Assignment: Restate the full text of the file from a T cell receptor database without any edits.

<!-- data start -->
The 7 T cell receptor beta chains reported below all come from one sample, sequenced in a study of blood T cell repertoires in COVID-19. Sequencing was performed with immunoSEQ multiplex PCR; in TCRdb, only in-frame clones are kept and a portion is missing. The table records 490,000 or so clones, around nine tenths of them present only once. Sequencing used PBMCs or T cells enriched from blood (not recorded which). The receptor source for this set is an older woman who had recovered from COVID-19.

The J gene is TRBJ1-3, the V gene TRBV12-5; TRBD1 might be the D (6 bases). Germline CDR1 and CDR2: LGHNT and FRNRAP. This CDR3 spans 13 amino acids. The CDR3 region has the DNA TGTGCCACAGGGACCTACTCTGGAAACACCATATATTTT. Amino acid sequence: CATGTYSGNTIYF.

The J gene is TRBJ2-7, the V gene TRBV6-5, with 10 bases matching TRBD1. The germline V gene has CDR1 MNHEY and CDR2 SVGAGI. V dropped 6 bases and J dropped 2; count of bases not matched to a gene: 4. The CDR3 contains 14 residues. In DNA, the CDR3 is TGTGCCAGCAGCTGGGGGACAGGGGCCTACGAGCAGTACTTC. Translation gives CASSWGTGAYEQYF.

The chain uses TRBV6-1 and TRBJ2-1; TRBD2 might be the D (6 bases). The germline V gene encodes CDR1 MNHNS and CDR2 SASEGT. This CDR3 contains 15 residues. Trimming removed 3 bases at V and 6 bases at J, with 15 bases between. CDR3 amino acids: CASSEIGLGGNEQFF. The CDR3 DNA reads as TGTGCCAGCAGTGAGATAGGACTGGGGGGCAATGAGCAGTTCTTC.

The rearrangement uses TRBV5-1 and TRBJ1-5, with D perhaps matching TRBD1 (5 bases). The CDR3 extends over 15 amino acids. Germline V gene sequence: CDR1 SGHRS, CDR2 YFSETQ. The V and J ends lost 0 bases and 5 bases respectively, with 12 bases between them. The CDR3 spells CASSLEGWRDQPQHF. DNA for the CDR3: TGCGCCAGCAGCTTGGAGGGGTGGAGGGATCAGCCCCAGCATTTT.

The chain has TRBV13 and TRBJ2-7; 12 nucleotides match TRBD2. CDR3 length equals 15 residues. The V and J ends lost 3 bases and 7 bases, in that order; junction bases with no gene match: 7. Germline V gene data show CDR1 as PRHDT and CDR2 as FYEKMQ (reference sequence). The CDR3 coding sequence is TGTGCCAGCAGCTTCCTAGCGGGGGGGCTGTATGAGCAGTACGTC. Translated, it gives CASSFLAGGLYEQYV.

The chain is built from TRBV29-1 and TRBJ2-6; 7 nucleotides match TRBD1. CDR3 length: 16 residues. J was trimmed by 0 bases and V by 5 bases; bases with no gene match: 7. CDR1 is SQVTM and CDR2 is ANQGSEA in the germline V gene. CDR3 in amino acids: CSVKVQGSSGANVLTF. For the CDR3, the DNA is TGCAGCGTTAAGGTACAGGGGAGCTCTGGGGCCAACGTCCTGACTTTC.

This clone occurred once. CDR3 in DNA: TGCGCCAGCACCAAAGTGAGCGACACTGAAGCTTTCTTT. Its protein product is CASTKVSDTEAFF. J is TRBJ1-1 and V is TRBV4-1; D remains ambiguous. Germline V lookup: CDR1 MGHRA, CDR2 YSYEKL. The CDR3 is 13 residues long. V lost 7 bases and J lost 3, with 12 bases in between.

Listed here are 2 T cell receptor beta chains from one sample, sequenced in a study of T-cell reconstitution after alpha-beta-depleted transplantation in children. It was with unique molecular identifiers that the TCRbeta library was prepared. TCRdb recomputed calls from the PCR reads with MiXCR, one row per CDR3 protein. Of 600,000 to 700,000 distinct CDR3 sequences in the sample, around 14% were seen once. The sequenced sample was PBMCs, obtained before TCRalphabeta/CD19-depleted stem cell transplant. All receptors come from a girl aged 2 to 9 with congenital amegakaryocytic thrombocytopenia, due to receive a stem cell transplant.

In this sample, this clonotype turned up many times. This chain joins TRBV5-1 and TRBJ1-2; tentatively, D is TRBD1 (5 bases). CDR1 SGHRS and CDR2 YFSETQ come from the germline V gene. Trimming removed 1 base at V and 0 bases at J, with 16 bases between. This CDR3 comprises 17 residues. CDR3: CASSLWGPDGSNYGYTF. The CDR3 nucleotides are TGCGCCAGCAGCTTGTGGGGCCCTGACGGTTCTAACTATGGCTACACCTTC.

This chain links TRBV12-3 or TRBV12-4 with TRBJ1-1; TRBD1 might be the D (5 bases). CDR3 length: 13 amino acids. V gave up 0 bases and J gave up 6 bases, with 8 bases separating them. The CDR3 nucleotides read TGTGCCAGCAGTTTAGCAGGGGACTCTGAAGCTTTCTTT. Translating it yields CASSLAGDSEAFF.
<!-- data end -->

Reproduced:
The 7 T cell receptor beta chains reported below all come from one sample, sequenced in a study of blood T cell repertoires in COVID-19. Sequencing was performed with immunoSEQ multiplex PCR; in TCRdb, only in-frame clones are kept and a portion is missing. The table records 490,000 or so clones, around nine tenths of them present only once. Sequencing used PBMCs or T cells enriched from blood (not recorded which). The receptor source for this set is an older woman who had recovered from COVID-19.

The J gene is TRBJ1-3, the V gene TRBV12-5; TRBD1 might be the D (6 bases). Germline CDR1 and CDR2: LGHNT and FRNRAP. This CDR3 spans 13 amino acids. The CDR3 region has the DNA TGTGCCACAGGGACCTACTCTGGAAACACCATATATTTT. Amino acid sequence: CATGTYSGNTIYF.

The J gene is TRBJ2-7, the V gene TRBV6-5, with 10 bases matching TRBD1. The germline V gene has CDR1 MNHEY and CDR2 SVGAGI. V dropped 6 bases and J dropped 2; count of bases not matched to a gene: 4. The CDR3 contains 14 residues. In DNA, the CDR3 is TGTGCCAGCAGCTGGGGGACAGGGGCCTACGAGCAGTACTTC. Translation gives CASSWGTGAYEQYF.

The chain uses TRBV6-1 and TRBJ2-1; TRBD2 might be the D (6 bases). The germline V gene encodes CDR1 MNHNS and CDR2 SASEGT. This CDR3 contains 15 residues. Trimming removed 3 bases at V and 6 bases at J, with 15 bases between. CDR3 amino acids: CASSEIGLGGNEQFF. The CDR3 DNA reads as TGTGCCAGCAGTGAGATAGGACTGGGGGGCAATGAGCAGTTCTTC.

The rearrangement uses TRBV5-1 and TRBJ1-5, with D perhaps matching TRBD1 (5 bases). The CDR3 extends over 15 amino acids. Germline V gene sequence: CDR1 SGHRS, CDR2 YFSETQ. The V and J ends lost 0 bases and 5 bases respectively, with 12 bases between them. The CDR3 spells CASSLEGWRDQPQHF. DNA for the CDR3: TGCGCCAGCAGCTTGGAGGGGTGGAGGGATCAGCCCCAGCATTTT.

The chain has TRBV13 and TRBJ2-7; 12 nucleotides match TRBD2. CDR3 length equals 15 residues. The V and J ends lost 3 bases and 7 bases, in that order; junction bases with no gene match: 7. Germline V gene data show CDR1 as PRHDT and CDR2 as FYEKMQ (reference sequence). The CDR3 coding sequence is TGTGCCAGCAGCTTCCTAGCGGGGGGGCTGTATGAGCAGTACGTC. Translated, it gives CASSFLAGGLYEQYV.

The chain is built from TRBV29-1 and TRBJ2-6; 7 nucleotides match TRBD1. CDR3 length: 16 residues. J was trimmed by 0 bases and V by 5 bases; bases with no gene match: 7. CDR1 is SQVTM and CDR2 is ANQGSEA in the germline V gene. CDR3 in amino acids: CSVKVQGSSGANVLTF. For the CDR3, the DNA is TGCAGCGTTAAGGTACAGGGGAGCTCTGGGGCCAACGTCCTGACTTTC.

This clone occurred once. CDR3 in DNA: TGCGCCAGCACCAAAGTGAGCGACACTGAAGCTTTCTTT. Its protein product is CASTKVSDTEAFF. J is TRBJ1-1 and V is TRBV4-1; D remains ambiguous. Germline V lookup: CDR1 MGHRA, CDR2 YSYEKL. The CDR3 is 13 residues long. V lost 7 bases and J lost 3, with 12 bases in between.

Listed here are 2 T cell receptor beta chains from one sample, sequenced in a study of T-cell reconstitution after alpha-beta-depleted transplantation in children. It was with unique molecular identifiers that the TCRbeta library was prepared. TCRdb recomputed calls from the PCR reads with MiXCR, one row per CDR3 protein. Of 600,000 to 700,000 distinct CDR3 sequences in the sample, around 14% were seen once. The sequenced sample was PBMCs, obtained before TCRalphabeta/CD19-depleted stem cell transplant. All receptors come from a girl aged 2 to 9 with congenital amegakaryocytic thrombocytopenia, due to receive a stem cell transplant.

In this sample, this clonotype turned up many times. This chain joins TRBV5-1 and TRBJ1-2; tentatively, D is TRBD1 (5 bases). CDR1 SGHRS and CDR2 YFSETQ come from the germline V gene. Trimming removed 1 base at V and 0 bases at J, with 16 bases between. This CDR3 comprises 17 residues. CDR3: CASSLWGPDGSNYGYTF. The CDR3 nucleotides are TGCGCCAGCAGCTTGTGGGGCCCTGACGGTTCTAACTATGGCTACACCTTC.

This chain links TRBV12-3 or TRBV12-4 with TRBJ1-1; TRBD1 might be the D (5 bases). CDR3 length: 13 amino acids. V gave up 0 bases and J gave up 6 bases, with 8 bases separating them. The CDR3 nucleotides read TGTGCCAGCAGTTTAGCAGGGGACTCTGAAGCTTTCTTT. Translating it yields CASSLAGDSEAFF.